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How do we study bats and rats to find the secret of everlasting youth?

30 October 2019

If you missed our Academy Discourse where Professor Emma Teeling, MRIA talks about her research into what bat genetics can teach us about human disease and aging, you can hear it now.

This Academy Discourse held on Tuesday, 1 October 2019 was the first in the 2019-20 Discourse Series sponsored by Mason Hayes & Curran.

Living mammals (~5,400 species) originated approximately 217-238 Million Years Ago, inhabit every biome on Earth, and are arguably one of the most phenotypically diverse group of vertebrates. From the largest, 170 ton blue whale, to the smallest, 2 g flying, echolocating bumblebee bat, the huge diversity and extraordinary adaptive radiations in mammalian form and function have fascinated evolutionary biologists for centuries. Increasingly, this environmental niche specialisation is reflected in animal genomes and studying the molecular mechanisms that are responsible for this vast diversity has allowed some of the greatest insights into the functioning and evolution of our own genome. Exploration and harnessing of this vast diversity is now possible due to the development of state-of-the-art next generation sequencing technologies, which enable the ‘parallel’ sequencing of up to one billion base pairs per day at a comparably low cost.

How do we take this new knowledge to find solutions to our own problems? How can the genome of a bat or a rat enable us find a cure for cancer or slow down ageing? Does nature hold solutions to human problems and how do we uncover these solutions? All of these questions will be addressed by showcasing how studying our most unique mammals, using state-of-the-art genomic technologies coupled with traditional field studies, can uncover how to live healthier longer and other secrets.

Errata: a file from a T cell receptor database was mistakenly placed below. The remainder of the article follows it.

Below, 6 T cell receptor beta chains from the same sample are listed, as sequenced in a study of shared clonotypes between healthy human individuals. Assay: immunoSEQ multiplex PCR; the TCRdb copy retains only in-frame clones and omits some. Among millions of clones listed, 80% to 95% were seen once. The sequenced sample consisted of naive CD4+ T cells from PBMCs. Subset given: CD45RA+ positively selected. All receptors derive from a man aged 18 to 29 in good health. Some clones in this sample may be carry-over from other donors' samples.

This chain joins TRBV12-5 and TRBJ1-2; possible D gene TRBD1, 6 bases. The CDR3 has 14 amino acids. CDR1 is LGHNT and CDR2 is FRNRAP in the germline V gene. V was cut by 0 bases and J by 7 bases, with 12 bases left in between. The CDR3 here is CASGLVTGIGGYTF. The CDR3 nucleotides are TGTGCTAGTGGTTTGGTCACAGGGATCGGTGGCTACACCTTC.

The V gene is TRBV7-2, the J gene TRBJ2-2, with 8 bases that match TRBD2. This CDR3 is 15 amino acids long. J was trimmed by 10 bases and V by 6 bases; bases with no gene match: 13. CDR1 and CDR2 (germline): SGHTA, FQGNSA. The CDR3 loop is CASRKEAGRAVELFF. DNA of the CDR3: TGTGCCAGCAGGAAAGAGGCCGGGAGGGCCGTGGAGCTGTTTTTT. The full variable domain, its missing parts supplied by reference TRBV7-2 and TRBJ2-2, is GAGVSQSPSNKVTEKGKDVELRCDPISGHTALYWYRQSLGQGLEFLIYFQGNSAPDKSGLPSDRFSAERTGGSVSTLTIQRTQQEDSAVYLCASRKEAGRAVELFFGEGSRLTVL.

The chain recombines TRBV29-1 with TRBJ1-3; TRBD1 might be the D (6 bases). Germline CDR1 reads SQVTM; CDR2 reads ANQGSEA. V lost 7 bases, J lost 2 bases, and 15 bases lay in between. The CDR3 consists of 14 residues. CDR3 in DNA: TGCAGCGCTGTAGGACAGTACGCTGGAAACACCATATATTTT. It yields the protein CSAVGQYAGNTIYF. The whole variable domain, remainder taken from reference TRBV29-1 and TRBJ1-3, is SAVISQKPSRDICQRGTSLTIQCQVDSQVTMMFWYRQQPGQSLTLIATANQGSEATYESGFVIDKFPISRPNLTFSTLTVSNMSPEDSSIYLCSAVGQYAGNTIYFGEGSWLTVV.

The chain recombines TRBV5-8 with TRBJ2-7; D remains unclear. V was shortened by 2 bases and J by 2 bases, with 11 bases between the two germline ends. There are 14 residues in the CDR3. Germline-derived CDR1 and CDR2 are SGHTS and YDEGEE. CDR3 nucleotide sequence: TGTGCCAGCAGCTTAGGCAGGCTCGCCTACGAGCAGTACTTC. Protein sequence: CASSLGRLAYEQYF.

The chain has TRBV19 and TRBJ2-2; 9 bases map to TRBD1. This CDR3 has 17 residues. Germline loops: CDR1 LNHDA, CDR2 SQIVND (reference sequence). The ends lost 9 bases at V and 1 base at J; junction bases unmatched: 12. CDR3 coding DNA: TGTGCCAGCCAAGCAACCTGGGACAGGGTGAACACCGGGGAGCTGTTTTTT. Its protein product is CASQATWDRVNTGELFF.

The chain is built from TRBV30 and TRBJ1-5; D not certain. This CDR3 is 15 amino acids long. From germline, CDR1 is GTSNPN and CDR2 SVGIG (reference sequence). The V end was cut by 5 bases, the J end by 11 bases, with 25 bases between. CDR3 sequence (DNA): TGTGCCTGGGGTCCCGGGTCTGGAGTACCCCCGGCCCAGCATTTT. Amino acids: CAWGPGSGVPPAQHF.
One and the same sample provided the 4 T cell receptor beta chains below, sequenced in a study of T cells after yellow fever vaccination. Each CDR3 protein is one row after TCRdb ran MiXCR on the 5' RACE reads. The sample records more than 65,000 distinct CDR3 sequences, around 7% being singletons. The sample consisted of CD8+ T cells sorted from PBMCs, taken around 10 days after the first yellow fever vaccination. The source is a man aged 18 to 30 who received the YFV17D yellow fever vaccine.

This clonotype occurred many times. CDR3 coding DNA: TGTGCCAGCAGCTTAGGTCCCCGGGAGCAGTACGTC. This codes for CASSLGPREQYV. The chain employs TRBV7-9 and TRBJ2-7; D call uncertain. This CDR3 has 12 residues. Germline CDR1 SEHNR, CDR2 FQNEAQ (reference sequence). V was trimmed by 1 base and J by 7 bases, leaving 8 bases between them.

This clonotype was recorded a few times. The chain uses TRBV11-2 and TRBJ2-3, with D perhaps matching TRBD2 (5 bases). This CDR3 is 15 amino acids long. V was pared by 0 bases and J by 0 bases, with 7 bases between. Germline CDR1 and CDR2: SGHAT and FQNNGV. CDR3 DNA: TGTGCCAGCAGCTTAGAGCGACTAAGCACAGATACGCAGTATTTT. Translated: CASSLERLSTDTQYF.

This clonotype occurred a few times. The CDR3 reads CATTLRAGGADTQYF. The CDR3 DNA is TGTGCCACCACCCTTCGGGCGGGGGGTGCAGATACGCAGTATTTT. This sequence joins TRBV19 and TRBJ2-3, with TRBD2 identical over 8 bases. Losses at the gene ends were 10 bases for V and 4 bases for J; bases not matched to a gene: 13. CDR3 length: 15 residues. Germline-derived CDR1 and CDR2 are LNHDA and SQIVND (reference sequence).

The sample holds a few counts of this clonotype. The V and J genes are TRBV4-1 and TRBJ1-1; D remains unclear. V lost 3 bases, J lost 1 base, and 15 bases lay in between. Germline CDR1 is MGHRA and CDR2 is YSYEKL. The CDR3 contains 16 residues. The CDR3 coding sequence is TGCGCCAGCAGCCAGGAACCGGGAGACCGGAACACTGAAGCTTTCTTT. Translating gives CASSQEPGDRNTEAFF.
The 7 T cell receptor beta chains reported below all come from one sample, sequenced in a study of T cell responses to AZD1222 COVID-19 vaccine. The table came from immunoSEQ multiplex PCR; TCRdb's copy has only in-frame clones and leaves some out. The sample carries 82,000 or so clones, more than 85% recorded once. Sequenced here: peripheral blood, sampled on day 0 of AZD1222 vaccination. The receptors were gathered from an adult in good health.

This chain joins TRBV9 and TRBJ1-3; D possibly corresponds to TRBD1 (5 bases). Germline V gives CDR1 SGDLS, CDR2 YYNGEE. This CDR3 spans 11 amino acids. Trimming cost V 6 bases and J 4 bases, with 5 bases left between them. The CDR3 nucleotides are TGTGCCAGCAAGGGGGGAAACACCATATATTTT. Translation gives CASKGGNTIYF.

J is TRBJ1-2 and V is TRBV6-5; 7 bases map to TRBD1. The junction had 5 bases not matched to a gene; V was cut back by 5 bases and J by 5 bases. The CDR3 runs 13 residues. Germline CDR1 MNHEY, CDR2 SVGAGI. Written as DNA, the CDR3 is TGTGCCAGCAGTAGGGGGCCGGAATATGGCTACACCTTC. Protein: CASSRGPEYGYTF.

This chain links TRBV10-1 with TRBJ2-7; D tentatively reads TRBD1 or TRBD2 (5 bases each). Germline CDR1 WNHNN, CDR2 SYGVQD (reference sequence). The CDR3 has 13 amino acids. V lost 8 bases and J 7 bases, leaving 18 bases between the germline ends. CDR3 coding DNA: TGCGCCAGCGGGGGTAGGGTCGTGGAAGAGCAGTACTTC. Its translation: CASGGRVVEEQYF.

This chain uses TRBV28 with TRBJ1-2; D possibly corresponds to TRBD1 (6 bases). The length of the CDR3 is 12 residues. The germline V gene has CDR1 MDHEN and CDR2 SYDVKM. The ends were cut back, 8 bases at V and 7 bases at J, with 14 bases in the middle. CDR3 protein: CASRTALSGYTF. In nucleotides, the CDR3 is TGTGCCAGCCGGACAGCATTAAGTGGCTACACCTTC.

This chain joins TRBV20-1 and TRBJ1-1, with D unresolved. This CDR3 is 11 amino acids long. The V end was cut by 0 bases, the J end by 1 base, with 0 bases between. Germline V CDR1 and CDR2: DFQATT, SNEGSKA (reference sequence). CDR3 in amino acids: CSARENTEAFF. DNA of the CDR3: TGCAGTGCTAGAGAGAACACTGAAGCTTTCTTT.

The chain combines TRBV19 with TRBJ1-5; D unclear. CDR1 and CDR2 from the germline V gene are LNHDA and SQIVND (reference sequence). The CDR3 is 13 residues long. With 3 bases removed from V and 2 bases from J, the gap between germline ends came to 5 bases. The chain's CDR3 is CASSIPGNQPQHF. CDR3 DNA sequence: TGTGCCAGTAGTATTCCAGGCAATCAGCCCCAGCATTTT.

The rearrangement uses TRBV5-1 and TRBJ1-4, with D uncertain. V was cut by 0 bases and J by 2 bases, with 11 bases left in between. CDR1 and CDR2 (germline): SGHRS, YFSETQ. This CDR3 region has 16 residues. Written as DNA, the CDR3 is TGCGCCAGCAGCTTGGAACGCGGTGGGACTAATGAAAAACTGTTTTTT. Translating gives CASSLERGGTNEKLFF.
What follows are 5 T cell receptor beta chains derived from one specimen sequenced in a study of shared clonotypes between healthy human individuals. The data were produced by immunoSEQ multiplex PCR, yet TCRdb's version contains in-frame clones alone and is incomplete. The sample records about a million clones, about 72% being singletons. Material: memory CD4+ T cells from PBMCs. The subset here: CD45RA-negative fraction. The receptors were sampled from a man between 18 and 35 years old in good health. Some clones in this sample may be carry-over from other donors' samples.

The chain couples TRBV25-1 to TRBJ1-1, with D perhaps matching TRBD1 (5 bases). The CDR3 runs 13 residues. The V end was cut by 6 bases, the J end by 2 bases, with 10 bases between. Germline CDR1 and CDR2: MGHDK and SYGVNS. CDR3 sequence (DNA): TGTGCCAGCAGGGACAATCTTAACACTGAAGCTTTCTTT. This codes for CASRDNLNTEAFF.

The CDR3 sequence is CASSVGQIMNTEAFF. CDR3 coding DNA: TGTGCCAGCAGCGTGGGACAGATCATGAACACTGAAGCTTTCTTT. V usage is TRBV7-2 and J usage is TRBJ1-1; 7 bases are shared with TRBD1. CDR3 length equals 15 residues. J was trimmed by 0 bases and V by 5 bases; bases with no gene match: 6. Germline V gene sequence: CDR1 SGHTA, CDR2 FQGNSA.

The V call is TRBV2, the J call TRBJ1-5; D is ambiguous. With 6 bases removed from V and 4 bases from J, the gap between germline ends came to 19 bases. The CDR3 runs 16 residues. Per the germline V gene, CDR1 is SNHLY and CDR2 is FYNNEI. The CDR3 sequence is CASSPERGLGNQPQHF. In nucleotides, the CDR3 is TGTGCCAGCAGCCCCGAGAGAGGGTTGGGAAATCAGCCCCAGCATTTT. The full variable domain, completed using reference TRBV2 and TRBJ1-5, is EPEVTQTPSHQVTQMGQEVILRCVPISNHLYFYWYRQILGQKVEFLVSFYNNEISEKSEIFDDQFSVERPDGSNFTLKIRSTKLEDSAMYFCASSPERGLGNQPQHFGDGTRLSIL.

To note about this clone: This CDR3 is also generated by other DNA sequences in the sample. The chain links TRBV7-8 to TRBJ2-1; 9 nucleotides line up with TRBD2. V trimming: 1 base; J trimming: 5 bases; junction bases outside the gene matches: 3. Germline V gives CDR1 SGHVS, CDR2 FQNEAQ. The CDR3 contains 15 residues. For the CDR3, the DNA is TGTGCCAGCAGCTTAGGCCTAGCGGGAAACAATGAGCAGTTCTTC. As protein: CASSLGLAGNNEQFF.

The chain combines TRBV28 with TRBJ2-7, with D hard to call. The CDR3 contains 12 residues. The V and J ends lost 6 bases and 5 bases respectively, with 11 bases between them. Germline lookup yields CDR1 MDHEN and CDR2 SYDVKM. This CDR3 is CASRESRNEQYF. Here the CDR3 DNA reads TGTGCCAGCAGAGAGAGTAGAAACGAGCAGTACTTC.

About the speaker

Professor Emma Teeling is an international leader in the cross-cutting fields of mammalian phylogenetics and comparative genomics, with particular expertise in bat biology. She established the Laboratory of Molecular Evolution and Mammalian Phylogenetics in 2005 at University College Dublin; is the Founding Director of the Centre for Irish Bat Research (2006-2019); and, the newly appointed Head of Zoology (2018-present). She has developed a unique, world-leading research programme, where she integrates cutting-edge molecular technology with whole animal wildlife studies to elucidate the molecular basis of evolutionary novelty and biodiversity. She utilises this new found understanding to benefit society, both from an environmental and human health perspective. Since 2005 she has been awarded and managed >5.2M euro in research grants, including three of the most competitive personal grants: European Research Council (ERC) Starting grant (2013-2018), a Science Foundation Ireland (SFI), President of Ireland Young Researcher Award (2006-2012) and recently an Irish Research Council (IRC) Consolidator Laureate Award (2018-2022), awarded solely for scientific excellence and originality. In recognition of her scholarship and research excellence she has been awarded a Chevalier des Palmes Académiques, (2017) by the French Government and elected to the Royal Irish Academy (2016). Professor Teeling is dedicated to raising public awareness of science. Through her online TEDx talk 'The Secret of the Bat Genome', she has reached an audience of >525,718 people.

The 2019/20 Discourse Series is sponsored by Mason, Hayes & Curran.

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